“Made a decision to turn our will and our life over to the care of God as we understood Him.”
Ouch! That’s where the rubber really hit the road for me. “Are you crazy?!” I thought. I was instantly assaulted with scary images of religious zealots doing absolutely insane things just because their leader said so. It’s a step that I had a lot of problems with, for quite a while. It was only my conviction that giving the OA program a try was a good thing that helped me roll my eyes and try my best with this step.
Here are a few things I wrestled with. One is the idea of turning my life over. That was an entirely negative thing for me. Might as well jump out of the window, I thought. Once again, what helped was listening intently to what others said about this topic. I remember distinctly one meeting about 3, 4 months into going to OA. I heard something that encouraged me to share my misgivings about Step 3. I was so relieved that I didn’t just have to rave about how much I loved program, how wonderful the steps were, how I knew I was saved forever! I could actually talk about my problems with the steps. So I did at that meeting, and afterwards someone walked up to me and shared with me how she had had similar problems, and how she had dealt with it. I am still very grateful for that.
So admitting that I was afraid of the implications of Step 3 was what helped me open up to it. (A little like saying “I’m powerless” gave me access to a Higher Power). Gradually, through mulling this step over and over in my mind, I came to the conclusion that there was no reason for me to have ONLY the image of the religious zealot in my mind. There may just be other images, other stories! I remembered a close friend of mine, for whom his grandmother was his saving grace. She was a very busy farmer’s wife who had had a rough life with World War II. “But she always made time to disappear in the outhouse for a quick quiet prayer,” my friend would tell me. That dedication to spirituality had always impressed me deeply, especially since I knew what a great role this woman had played in my friend’s life. It was an image that could replace that of the religious zealot.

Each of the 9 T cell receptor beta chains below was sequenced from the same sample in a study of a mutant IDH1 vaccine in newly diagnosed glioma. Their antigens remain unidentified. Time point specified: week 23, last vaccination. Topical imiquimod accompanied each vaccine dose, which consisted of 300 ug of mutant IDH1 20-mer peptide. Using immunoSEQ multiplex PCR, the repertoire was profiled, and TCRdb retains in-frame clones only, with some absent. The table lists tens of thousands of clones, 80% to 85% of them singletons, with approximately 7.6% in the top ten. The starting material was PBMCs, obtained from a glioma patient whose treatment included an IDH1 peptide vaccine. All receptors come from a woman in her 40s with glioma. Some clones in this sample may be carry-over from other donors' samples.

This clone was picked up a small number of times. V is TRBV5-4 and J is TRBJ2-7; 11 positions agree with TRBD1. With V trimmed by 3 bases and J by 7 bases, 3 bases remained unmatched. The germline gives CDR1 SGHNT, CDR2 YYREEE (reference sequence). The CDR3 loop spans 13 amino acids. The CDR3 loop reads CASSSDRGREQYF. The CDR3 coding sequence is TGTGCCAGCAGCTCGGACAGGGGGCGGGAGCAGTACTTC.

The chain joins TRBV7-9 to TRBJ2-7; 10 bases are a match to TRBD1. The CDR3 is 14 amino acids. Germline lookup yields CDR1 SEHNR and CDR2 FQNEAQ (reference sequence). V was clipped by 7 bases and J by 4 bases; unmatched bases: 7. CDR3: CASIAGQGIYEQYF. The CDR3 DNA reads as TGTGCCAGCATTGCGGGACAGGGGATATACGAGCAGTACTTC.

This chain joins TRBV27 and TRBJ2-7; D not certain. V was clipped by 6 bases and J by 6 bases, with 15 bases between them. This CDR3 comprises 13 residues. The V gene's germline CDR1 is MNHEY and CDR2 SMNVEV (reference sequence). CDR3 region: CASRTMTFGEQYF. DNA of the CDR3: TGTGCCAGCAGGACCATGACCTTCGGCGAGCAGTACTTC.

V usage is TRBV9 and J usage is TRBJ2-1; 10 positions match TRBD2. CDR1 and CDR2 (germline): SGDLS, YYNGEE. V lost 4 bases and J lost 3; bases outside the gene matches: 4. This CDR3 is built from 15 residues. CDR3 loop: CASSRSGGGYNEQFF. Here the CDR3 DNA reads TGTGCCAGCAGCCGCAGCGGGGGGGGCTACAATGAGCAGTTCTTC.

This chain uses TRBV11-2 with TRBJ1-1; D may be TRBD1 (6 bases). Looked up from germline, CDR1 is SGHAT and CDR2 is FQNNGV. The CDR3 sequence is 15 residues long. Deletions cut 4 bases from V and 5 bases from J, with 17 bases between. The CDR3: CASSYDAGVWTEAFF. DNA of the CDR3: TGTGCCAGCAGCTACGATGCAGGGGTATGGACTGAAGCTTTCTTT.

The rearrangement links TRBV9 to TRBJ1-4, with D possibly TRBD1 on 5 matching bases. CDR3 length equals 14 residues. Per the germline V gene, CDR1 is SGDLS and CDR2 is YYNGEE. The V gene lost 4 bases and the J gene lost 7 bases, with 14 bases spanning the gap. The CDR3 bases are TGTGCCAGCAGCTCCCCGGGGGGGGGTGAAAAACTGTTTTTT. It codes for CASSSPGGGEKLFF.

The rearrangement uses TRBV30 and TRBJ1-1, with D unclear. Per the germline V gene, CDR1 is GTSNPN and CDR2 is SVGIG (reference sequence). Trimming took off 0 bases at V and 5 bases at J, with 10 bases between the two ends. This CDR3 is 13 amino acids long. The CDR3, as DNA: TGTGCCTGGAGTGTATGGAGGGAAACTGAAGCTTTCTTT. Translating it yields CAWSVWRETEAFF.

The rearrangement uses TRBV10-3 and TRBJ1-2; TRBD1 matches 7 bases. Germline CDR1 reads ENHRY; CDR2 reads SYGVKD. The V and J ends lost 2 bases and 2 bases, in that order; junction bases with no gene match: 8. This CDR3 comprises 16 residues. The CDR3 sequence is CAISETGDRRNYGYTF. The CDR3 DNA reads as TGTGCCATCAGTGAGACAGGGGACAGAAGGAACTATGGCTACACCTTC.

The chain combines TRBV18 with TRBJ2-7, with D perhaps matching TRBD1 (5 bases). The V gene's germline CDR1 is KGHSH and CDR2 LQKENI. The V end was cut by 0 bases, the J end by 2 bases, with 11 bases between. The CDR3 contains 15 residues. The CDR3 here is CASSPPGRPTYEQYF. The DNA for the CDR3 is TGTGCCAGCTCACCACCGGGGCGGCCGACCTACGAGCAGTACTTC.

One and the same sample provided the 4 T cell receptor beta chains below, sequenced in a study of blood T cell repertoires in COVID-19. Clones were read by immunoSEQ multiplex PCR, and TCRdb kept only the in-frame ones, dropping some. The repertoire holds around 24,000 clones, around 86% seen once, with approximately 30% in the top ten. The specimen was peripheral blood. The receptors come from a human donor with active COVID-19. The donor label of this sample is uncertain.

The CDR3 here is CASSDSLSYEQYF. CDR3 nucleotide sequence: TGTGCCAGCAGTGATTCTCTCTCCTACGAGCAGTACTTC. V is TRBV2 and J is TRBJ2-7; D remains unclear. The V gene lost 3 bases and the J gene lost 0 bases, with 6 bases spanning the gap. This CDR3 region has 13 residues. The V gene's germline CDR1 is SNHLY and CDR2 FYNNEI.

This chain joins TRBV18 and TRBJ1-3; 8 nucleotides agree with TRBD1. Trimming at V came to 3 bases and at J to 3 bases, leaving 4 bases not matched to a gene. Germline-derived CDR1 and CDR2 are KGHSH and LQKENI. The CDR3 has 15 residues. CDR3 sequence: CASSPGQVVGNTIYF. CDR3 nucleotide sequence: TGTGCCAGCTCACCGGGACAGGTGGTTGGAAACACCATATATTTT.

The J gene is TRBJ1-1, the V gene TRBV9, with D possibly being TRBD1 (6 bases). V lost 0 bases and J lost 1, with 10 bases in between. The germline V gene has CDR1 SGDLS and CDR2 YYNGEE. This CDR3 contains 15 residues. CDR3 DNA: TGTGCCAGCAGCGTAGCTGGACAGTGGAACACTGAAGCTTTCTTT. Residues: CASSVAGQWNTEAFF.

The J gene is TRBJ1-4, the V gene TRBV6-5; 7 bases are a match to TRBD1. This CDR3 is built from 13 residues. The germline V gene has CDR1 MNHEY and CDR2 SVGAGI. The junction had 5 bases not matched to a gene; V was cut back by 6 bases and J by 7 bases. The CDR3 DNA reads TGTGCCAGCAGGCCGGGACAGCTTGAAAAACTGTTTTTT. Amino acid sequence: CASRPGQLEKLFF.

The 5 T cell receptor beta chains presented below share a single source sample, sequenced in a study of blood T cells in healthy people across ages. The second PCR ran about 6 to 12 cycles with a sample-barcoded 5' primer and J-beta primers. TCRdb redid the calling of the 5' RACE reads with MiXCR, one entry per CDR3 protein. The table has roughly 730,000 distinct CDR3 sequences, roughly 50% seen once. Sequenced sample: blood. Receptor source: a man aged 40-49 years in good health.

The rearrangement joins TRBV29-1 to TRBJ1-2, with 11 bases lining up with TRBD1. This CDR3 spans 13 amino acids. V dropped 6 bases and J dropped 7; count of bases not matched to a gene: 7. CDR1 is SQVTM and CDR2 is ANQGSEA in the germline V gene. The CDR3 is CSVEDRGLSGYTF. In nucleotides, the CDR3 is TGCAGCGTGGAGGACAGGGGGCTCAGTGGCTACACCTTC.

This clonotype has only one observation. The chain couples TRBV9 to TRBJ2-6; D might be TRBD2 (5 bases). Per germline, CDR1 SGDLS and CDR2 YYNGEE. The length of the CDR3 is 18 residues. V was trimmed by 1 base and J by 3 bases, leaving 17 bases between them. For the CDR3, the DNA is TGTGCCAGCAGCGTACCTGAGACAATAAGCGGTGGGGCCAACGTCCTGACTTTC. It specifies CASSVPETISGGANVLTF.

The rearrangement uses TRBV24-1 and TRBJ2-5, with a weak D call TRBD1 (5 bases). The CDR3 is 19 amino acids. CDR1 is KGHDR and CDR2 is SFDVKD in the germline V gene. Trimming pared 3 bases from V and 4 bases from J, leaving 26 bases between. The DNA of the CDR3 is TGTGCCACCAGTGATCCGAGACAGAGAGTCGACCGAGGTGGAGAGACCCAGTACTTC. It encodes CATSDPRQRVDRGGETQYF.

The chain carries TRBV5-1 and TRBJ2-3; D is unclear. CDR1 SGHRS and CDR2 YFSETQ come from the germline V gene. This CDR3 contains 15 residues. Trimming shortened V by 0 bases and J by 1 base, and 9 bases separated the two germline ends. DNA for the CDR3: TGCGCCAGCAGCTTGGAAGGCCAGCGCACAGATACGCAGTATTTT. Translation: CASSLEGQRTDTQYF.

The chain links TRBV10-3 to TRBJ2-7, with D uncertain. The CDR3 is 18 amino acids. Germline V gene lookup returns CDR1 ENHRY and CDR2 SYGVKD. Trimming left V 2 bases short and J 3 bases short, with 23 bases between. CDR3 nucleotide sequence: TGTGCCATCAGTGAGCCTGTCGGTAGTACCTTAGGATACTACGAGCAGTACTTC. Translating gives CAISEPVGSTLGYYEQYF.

Step 3 also went hand in hand for me with Step 2. The more I allowed my Higher Power to truly be “the God of MY understanding” (not the God/Gods I had assimilated through my upbringing), the easier I found it to trust that God. A God who did not use sarcasm, who was truly interested in me, who was not too busy to bother with me because She/He/It was working on More Important Matters – that was a God to whom, maybe, just maybe I could entrust myself.
I don’t know how many years it took until I finally noticed the “care” part of this step. I had been so busy struggling with my fears about the “turning over” part that the “care” just hadn’t registered. Having had a childhood where it was necessary for me to be an adult way before my time, where I got lots of rewards for being super responsible, this idea of being cared for just wasn’t on my radar.
But finally the penny dropped. I was supposed to be cared about, cared for! Ever since then, I carry around in my head the image of being “in the palm of His hand”, from one of my favourite songs.
Then there is the “decision” part of Step 3. I find I have to make that decision over and over again, every day, sometimes a number of times during the day. “Oh, right, I need to turn that over.” An OA elder for whom I have a lot of respect (and who has led WTS steps here) has this little saying that he needs to remember that he’s “just another bozo in the back of the bus.” I find that image incredibly freeing. Really, I’m not such a great bus driver in my life. My Higher Power, on the other hand, really knows what they’re doing. So why not let my Higher Power do their job, and I get to relax and look out the window. All I need to do is not interfere with the bus driver.
Here’s a lovely Step 3 prayer, by Dr. Bob (a little abridged):
"God, please take over the management of my life and everything about me. I am making this conscious decision to turn my will and my life over to Your care and am asking You to please take over all parts of my life.
Please, God, move into my heart. However You do it is Your business, but make Yourself real inside me and fill my awful emptiness. Fill me with your love … and make me know Your will for me. And now, God, help Yourself to me and keep on doing it. I'm not sure I want You to, but do it anyhow."
Oh, how often I’ve said that, in my own words: “I’m not sure I want You to, but do it anyhow.” There’s a part of me that’s still kicking and screaming, that still wants to drive the bus (the part that insisted I “try” some of the Easter leftovers today, for example), but I know, with absolutely certainty, that I want God to take over my heart anyway.
The Big Book segments that are associated with Step 3 are on pages 58-63. They are probably some of the best-known parts of the Big Book. Here are some words from pages 62 and 63: